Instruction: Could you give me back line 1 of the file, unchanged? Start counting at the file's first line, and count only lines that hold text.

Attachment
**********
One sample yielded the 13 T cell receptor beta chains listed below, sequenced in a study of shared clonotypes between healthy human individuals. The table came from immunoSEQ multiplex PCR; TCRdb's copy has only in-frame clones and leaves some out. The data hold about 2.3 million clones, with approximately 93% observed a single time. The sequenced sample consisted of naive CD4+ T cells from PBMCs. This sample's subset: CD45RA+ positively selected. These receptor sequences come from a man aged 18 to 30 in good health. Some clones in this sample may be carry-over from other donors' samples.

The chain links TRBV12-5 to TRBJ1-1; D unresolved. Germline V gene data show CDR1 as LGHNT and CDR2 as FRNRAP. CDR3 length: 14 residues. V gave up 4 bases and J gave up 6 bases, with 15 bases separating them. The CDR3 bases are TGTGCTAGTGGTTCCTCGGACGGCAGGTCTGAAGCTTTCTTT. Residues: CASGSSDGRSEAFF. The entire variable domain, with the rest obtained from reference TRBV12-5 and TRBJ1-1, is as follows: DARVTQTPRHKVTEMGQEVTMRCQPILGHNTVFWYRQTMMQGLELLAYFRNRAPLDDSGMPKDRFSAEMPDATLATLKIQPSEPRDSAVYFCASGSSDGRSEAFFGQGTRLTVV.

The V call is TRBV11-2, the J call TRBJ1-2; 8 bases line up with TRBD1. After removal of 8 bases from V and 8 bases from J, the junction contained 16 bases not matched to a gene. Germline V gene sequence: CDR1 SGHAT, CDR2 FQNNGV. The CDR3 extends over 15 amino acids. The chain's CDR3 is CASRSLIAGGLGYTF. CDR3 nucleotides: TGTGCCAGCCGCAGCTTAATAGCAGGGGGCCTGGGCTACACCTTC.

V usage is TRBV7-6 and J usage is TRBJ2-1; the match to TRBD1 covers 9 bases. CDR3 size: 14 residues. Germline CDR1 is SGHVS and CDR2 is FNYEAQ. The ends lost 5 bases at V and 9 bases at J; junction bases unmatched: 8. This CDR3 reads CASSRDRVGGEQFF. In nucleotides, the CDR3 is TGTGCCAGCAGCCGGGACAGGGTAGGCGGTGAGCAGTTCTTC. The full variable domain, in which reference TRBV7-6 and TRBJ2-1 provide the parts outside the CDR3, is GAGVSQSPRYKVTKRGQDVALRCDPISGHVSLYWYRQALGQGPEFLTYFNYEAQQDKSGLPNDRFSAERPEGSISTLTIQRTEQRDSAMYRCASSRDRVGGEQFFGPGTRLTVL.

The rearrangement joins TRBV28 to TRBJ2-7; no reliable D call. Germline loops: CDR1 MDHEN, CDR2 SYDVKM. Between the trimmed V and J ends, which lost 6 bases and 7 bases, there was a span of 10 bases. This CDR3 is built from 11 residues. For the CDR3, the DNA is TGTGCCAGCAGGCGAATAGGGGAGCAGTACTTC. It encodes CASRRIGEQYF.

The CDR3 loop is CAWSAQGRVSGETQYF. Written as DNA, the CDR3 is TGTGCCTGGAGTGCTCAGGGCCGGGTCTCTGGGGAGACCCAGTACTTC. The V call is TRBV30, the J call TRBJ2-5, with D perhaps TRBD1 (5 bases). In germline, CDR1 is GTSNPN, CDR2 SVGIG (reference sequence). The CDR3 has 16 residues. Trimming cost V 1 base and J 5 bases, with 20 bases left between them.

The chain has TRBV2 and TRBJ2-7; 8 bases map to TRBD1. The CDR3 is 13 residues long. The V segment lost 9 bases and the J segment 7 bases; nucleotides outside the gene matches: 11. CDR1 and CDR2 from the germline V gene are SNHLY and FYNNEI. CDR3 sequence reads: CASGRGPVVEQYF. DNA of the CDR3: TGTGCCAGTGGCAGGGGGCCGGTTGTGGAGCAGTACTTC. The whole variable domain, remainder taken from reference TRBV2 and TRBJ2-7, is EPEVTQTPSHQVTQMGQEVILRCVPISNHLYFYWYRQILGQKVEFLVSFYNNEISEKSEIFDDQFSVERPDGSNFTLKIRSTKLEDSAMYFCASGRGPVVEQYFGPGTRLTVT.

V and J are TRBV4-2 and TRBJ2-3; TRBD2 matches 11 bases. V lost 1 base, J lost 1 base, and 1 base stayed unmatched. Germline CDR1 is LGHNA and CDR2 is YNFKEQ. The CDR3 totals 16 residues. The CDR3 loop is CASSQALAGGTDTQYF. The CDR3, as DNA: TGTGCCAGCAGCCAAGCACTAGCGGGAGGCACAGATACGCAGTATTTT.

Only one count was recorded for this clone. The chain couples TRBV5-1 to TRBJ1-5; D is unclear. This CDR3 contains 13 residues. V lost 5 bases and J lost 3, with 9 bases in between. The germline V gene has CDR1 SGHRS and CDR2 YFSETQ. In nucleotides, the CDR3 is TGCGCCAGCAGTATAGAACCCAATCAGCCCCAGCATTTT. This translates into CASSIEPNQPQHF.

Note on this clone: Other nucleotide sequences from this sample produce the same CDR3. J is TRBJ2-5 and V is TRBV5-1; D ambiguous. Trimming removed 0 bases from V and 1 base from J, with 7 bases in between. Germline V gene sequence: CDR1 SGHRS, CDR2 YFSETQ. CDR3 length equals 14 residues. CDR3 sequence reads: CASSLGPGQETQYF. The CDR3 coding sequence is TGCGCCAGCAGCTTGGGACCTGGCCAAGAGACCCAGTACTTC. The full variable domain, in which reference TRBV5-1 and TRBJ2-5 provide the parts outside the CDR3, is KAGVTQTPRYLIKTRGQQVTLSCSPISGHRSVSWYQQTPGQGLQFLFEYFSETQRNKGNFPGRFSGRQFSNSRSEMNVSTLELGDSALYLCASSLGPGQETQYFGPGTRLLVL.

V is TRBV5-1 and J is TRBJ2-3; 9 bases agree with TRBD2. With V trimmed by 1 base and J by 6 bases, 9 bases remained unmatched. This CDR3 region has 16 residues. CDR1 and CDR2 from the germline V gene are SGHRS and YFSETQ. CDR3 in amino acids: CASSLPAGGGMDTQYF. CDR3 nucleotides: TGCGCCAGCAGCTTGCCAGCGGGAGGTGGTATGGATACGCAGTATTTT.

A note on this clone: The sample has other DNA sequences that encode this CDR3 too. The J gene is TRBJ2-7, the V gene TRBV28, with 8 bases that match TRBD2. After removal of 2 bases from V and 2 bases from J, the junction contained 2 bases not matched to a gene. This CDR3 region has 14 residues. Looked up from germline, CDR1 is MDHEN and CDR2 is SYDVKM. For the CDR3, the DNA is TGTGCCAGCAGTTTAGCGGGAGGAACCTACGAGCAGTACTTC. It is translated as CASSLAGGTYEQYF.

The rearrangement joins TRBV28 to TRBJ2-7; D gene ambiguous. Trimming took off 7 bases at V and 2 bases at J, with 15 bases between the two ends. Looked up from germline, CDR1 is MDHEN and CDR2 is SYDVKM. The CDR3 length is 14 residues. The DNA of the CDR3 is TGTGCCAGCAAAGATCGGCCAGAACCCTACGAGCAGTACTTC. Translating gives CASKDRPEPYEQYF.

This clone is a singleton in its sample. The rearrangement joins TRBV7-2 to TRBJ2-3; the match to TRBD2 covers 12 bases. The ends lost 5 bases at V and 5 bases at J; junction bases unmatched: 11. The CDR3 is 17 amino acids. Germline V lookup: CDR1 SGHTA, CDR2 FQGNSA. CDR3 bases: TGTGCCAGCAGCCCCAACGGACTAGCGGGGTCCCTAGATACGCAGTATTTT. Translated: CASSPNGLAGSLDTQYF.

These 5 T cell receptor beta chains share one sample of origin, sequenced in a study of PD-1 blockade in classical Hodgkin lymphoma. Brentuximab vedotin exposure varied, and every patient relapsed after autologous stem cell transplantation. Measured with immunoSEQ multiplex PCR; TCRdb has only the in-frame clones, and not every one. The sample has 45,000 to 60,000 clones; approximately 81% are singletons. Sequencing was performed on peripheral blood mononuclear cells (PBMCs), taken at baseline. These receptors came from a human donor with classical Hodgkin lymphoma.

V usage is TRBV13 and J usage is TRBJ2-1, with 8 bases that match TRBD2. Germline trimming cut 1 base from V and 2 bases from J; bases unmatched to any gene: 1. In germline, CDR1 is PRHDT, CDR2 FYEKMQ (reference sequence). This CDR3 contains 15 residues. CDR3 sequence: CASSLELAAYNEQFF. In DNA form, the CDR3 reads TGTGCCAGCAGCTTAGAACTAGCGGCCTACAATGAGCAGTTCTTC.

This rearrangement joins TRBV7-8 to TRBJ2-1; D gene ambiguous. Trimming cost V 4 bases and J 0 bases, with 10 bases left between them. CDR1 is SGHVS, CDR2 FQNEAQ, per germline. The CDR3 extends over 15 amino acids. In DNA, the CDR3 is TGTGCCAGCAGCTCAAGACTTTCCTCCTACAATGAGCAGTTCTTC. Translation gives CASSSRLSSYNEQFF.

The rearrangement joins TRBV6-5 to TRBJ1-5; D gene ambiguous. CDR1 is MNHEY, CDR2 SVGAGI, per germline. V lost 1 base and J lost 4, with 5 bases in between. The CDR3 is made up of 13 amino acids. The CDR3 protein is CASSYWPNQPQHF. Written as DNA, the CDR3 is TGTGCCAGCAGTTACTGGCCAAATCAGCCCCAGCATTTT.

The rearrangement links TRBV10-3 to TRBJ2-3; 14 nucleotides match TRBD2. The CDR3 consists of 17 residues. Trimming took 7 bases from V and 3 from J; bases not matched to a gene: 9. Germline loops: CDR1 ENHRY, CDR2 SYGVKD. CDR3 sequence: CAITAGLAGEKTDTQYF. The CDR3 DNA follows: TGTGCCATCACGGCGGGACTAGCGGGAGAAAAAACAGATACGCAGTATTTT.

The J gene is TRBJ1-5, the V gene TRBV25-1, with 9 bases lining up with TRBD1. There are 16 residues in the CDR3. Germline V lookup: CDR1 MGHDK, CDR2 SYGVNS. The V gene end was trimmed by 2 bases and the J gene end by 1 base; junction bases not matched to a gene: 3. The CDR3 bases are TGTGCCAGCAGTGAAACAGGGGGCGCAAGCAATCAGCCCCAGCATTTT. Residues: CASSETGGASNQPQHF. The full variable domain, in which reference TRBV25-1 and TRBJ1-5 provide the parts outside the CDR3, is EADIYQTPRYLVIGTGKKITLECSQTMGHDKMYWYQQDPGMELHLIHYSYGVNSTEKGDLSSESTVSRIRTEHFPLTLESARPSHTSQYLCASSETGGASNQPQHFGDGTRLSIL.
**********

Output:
One sample yielded the 13 T cell receptor beta chains listed below, sequenced in a study of shared clonotypes between healthy human individuals. The table came from immunoSEQ multiplex PCR; TCRdb's copy has only in-frame clones and leaves some out. The data hold about 2.3 million clones, with approximately 93% observed a single time. The sequenced sample consisted of naive CD4+ T cells from PBMCs. This sample's subset: CD45RA+ positively selected. These receptor sequences come from a man aged 18 to 30 in good health. Some clones in this sample may be carry-over from other donors' samples.